The women of William Faulkner’s Absalom, Absalom! embrace fundamental characteristics of the nature of the South and its relation to the women who inhabit the area. The women particularly challenge the reader to an examination of the time of the Civil War, the relation of the war to the South, and the relation of the people to their surroundings. There is a call for recognition of the intrinsic complexities of the South that stem from the mythological base of the gentlemen class and the qualities of hierarchy that so ensue. The women are very much caught in the web that is the South, the intricacies of their lives linked to the inherent social structures.
There is a sense that the women have been thrust into an environment that is not complimentary to their quality. Rosa Coldfield is “strong with forty-three years of hate,” against a world that has wronged her (the world of the South) with its male insistence that “if you haven’t got honor and pride, then nothing matters” (Faulkner 279). What Rosa has is emotion, true reaction, feelings, instinct. In the realm of the South, the instinct of emotion and truth is something that runs behind honor and pride, its presence fully realized and known but not given credibility over hierarchy: “Only there is something in you that doesn’t care about honor and pride yet that lives, that even walks backward for a whole year just to live” (279). The inner struggle of the South sets forth a destructive trap that derives from the arbitrarily enforced systems of male creation, especially honor and pride, that are not only based in domination but also in a false sense of hierarchy.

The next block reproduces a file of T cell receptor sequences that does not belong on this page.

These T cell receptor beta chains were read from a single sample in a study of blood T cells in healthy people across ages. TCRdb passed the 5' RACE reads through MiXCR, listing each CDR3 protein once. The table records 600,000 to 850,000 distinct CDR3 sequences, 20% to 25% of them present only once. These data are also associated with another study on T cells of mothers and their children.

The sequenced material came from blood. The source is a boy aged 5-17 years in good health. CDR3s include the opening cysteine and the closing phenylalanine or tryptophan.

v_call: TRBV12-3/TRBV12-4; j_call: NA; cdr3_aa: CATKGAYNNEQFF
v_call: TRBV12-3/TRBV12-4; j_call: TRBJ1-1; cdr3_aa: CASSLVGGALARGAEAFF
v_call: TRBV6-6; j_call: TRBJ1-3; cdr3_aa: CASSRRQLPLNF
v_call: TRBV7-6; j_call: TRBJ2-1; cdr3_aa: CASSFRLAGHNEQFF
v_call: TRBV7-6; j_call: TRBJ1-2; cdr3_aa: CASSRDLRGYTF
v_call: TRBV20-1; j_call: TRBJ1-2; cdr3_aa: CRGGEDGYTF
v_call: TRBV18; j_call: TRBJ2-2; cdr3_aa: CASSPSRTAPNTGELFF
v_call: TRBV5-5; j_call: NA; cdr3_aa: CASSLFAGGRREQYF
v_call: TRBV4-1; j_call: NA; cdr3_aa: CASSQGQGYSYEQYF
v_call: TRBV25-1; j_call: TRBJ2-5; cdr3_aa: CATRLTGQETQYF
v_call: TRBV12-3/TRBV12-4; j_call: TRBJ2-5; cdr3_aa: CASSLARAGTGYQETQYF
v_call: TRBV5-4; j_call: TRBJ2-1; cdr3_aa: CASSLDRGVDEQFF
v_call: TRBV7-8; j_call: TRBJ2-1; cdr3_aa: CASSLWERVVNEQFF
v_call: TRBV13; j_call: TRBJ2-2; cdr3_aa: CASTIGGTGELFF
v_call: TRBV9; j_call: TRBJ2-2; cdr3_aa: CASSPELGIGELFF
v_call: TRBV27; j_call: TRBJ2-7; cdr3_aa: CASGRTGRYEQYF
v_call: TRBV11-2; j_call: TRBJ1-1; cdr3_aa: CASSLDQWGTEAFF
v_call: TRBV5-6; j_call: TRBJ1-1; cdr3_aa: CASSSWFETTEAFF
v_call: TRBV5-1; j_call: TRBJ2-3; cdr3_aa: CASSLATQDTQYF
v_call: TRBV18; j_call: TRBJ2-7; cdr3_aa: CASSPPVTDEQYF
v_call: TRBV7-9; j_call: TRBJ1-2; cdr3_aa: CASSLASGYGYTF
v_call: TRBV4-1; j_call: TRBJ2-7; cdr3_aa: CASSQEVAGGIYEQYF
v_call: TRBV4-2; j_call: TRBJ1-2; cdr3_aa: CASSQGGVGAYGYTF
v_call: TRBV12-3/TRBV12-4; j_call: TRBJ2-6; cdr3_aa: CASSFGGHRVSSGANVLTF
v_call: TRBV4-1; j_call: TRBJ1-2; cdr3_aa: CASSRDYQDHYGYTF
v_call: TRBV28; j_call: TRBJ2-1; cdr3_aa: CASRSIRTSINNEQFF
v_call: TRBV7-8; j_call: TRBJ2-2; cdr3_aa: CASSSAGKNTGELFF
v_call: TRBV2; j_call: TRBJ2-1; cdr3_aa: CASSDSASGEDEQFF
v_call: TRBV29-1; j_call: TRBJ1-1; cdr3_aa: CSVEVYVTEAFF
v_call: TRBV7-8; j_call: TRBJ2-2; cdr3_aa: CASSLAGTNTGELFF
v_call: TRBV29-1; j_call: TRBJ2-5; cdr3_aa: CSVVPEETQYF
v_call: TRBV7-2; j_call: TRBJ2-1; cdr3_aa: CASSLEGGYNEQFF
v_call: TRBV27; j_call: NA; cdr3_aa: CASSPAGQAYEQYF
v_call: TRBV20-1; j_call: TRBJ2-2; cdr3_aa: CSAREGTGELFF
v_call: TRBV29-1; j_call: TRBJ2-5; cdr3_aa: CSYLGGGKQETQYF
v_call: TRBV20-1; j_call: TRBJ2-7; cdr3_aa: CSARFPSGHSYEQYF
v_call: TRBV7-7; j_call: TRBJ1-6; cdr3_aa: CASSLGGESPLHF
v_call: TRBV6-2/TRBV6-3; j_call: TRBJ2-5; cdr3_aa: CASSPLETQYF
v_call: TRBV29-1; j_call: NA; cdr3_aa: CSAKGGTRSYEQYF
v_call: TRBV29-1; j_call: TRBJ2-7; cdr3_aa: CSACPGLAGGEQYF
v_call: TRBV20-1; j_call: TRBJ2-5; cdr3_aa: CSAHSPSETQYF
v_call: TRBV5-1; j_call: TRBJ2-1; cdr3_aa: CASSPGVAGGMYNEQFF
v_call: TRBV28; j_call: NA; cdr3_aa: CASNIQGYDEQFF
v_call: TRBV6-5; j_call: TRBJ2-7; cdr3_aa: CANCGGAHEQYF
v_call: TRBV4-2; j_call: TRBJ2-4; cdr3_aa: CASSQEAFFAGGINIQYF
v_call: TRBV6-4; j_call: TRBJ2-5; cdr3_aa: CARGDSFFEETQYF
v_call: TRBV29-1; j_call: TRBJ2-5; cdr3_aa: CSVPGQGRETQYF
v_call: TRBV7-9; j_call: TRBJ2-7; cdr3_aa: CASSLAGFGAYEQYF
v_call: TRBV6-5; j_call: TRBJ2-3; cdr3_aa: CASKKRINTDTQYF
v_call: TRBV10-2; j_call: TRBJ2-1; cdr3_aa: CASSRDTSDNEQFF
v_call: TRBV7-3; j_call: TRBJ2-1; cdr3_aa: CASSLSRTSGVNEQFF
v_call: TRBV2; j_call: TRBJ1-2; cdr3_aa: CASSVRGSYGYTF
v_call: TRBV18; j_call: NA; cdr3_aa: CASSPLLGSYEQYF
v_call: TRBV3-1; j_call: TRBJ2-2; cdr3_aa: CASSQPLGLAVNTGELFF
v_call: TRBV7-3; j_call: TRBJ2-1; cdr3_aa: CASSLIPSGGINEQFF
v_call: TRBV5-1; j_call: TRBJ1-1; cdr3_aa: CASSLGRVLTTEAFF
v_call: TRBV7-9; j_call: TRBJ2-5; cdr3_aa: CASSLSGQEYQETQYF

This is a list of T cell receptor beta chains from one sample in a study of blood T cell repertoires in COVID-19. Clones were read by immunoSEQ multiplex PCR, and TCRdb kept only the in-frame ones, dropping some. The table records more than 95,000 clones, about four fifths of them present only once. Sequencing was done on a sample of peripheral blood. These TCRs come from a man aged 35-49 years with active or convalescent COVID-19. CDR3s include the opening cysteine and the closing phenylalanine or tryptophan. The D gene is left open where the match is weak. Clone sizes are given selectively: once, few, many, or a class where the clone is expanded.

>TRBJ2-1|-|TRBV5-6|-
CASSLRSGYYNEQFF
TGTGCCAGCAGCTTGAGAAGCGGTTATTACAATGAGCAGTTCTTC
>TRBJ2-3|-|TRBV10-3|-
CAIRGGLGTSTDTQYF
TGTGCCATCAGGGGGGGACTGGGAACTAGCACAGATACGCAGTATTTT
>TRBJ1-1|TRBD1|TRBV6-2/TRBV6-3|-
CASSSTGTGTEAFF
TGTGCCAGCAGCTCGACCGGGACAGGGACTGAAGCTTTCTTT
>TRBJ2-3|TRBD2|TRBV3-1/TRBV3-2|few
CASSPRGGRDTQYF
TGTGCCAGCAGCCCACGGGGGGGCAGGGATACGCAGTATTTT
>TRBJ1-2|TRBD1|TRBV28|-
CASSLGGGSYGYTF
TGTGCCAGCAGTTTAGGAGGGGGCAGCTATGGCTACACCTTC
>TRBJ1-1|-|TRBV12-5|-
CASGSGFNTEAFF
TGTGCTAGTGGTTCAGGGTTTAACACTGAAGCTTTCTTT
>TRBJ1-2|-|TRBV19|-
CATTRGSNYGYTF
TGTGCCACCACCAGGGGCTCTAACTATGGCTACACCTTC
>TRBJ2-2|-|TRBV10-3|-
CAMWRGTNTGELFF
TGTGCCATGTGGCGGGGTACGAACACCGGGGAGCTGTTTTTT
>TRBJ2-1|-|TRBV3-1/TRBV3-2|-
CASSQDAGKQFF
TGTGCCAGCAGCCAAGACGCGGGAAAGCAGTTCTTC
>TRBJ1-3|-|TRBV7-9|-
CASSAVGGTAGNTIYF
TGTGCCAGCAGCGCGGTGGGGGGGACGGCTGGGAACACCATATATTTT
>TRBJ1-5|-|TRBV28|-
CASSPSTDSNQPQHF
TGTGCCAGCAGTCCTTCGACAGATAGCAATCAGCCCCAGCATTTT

A harsh but true criticism of the South may be found in the words...
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...-like symbols are fading--“black once but faded now to that fierce muted metallic green of old peacock feathers”--revealing the length and magnitude of the struggle (142). The contrast is apparent by the mention of the peacock feathers, which in their natural state are lively and radiant. There is an inability for the woman to reconcile with the man because “the indomitable woman-blood ignores the man’s world in which the blood kinsman shows the coverage or cowardice, the folly or lust or fear, for which his fellows praise or crucify him” (123). One must follow the male characteristics to the roots of their southern heritage to acknowledge the full tragic beauty of the female.
Chevalier and Gheerbrant. The Penguin Dictionary of Symbols. New York: Penguin, 1996.
Faulkner, William. Absalom, Absalom! New York: Vintage International, 1990.
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